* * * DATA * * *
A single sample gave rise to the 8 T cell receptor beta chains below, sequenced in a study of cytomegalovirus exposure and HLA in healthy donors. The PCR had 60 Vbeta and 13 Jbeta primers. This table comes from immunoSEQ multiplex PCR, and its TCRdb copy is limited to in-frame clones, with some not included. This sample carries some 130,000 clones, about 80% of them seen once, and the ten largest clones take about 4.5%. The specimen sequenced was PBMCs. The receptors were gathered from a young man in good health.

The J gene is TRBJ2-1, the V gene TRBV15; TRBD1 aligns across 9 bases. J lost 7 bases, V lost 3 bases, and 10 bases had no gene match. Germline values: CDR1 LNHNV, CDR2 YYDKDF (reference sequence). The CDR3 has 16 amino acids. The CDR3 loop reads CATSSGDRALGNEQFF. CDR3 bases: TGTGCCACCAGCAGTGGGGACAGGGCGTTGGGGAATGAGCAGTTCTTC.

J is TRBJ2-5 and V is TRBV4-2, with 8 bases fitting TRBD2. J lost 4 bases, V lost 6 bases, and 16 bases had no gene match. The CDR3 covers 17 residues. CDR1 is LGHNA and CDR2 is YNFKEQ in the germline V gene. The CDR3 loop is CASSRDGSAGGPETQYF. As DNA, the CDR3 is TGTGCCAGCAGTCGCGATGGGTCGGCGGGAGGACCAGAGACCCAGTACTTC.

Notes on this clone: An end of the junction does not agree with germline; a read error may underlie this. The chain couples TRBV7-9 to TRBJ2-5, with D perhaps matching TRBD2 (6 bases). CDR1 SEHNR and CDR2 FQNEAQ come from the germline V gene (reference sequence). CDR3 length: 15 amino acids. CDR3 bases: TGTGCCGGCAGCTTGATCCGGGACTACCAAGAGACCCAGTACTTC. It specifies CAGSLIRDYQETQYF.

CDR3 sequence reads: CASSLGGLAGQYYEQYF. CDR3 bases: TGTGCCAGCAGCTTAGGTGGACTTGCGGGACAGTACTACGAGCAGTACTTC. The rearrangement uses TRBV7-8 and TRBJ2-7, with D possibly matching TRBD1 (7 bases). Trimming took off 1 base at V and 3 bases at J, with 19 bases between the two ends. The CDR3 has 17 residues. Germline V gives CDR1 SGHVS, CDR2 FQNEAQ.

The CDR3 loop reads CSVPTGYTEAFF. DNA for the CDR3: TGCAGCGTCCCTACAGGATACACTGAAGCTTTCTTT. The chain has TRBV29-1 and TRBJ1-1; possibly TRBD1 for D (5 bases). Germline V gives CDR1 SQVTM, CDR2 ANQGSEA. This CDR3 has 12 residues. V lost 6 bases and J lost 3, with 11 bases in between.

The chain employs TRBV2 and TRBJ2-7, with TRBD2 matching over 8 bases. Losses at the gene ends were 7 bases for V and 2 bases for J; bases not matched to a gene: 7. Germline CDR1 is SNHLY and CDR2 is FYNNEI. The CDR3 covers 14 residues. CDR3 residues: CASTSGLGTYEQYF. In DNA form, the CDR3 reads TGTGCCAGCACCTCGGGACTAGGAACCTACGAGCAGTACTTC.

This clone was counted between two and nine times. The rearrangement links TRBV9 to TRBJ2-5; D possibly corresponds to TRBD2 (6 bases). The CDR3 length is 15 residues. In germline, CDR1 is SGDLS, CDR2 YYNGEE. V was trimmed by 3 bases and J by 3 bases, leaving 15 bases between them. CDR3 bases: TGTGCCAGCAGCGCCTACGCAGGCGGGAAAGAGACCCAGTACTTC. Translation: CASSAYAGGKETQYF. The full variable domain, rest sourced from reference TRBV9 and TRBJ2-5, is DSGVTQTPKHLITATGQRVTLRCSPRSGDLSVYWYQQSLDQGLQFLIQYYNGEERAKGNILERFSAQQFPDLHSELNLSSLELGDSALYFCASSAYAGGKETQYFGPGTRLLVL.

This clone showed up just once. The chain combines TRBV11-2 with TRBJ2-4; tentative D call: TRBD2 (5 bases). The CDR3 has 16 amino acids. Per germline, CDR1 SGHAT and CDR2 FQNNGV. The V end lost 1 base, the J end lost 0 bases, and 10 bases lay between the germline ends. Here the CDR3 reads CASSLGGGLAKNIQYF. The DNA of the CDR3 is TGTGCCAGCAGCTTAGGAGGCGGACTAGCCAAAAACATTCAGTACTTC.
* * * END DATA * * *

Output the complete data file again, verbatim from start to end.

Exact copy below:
A single sample gave rise to the 8 T cell receptor beta chains below, sequenced in a study of cytomegalovirus exposure and HLA in healthy donors. The PCR had 60 Vbeta and 13 Jbeta primers. This table comes from immunoSEQ multiplex PCR, and its TCRdb copy is limited to in-frame clones, with some not included. This sample carries some 130,000 clones, about 80% of them seen once, and the ten largest clones take about 4.5%. The specimen sequenced was PBMCs. The receptors were gathered from a young man in good health.

The J gene is TRBJ2-1, the V gene TRBV15; TRBD1 aligns across 9 bases. J lost 7 bases, V lost 3 bases, and 10 bases had no gene match. Germline values: CDR1 LNHNV, CDR2 YYDKDF (reference sequence). The CDR3 has 16 amino acids. The CDR3 loop reads CATSSGDRALGNEQFF. CDR3 bases: TGTGCCACCAGCAGTGGGGACAGGGCGTTGGGGAATGAGCAGTTCTTC.

J is TRBJ2-5 and V is TRBV4-2, with 8 bases fitting TRBD2. J lost 4 bases, V lost 6 bases, and 16 bases had no gene match. The CDR3 covers 17 residues. CDR1 is LGHNA and CDR2 is YNFKEQ in the germline V gene. The CDR3 loop is CASSRDGSAGGPETQYF. As DNA, the CDR3 is TGTGCCAGCAGTCGCGATGGGTCGGCGGGAGGACCAGAGACCCAGTACTTC.

Notes on this clone: An end of the junction does not agree with germline; a read error may underlie this. The chain couples TRBV7-9 to TRBJ2-5, with D perhaps matching TRBD2 (6 bases). CDR1 SEHNR and CDR2 FQNEAQ come from the germline V gene (reference sequence). CDR3 length: 15 amino acids. CDR3 bases: TGTGCCGGCAGCTTGATCCGGGACTACCAAGAGACCCAGTACTTC. It specifies CAGSLIRDYQETQYF.

CDR3 sequence reads: CASSLGGLAGQYYEQYF. CDR3 bases: TGTGCCAGCAGCTTAGGTGGACTTGCGGGACAGTACTACGAGCAGTACTTC. The rearrangement uses TRBV7-8 and TRBJ2-7, with D possibly matching TRBD1 (7 bases). Trimming took off 1 base at V and 3 bases at J, with 19 bases between the two ends. The CDR3 has 17 residues. Germline V gives CDR1 SGHVS, CDR2 FQNEAQ.

The CDR3 loop reads CSVPTGYTEAFF. DNA for the CDR3: TGCAGCGTCCCTACAGGATACACTGAAGCTTTCTTT. The chain has TRBV29-1 and TRBJ1-1; possibly TRBD1 for D (5 bases). Germline V gives CDR1 SQVTM, CDR2 ANQGSEA. This CDR3 has 12 residues. V lost 6 bases and J lost 3, with 11 bases in between.

The chain employs TRBV2 and TRBJ2-7, with TRBD2 matching over 8 bases. Losses at the gene ends were 7 bases for V and 2 bases for J; bases not matched to a gene: 7. Germline CDR1 is SNHLY and CDR2 is FYNNEI. The CDR3 covers 14 residues. CDR3 residues: CASTSGLGTYEQYF. In DNA form, the CDR3 reads TGTGCCAGCACCTCGGGACTAGGAACCTACGAGCAGTACTTC.

This clone was counted between two and nine times. The rearrangement links TRBV9 to TRBJ2-5; D possibly corresponds to TRBD2 (6 bases). The CDR3 length is 15 residues. In germline, CDR1 is SGDLS, CDR2 YYNGEE. V was trimmed by 3 bases and J by 3 bases, leaving 15 bases between them. CDR3 bases: TGTGCCAGCAGCGCCTACGCAGGCGGGAAAGAGACCCAGTACTTC. Translation: CASSAYAGGKETQYF. The full variable domain, rest sourced from reference TRBV9 and TRBJ2-5, is DSGVTQTPKHLITATGQRVTLRCSPRSGDLSVYWYQQSLDQGLQFLIQYYNGEERAKGNILERFSAQQFPDLHSELNLSSLELGDSALYFCASSAYAGGKETQYFGPGTRLLVL.

This clone showed up just once. The chain combines TRBV11-2 with TRBJ2-4; tentative D call: TRBD2 (5 bases). The CDR3 has 16 amino acids. Per germline, CDR1 SGHAT and CDR2 FQNNGV. The V end lost 1 base, the J end lost 0 bases, and 10 bases lay between the germline ends. Here the CDR3 reads CASSLGGGLAKNIQYF. The DNA of the CDR3 is TGTGCCAGCAGCTTAGGAGGCGGACTAGCCAAAAACATTCAGTACTTC.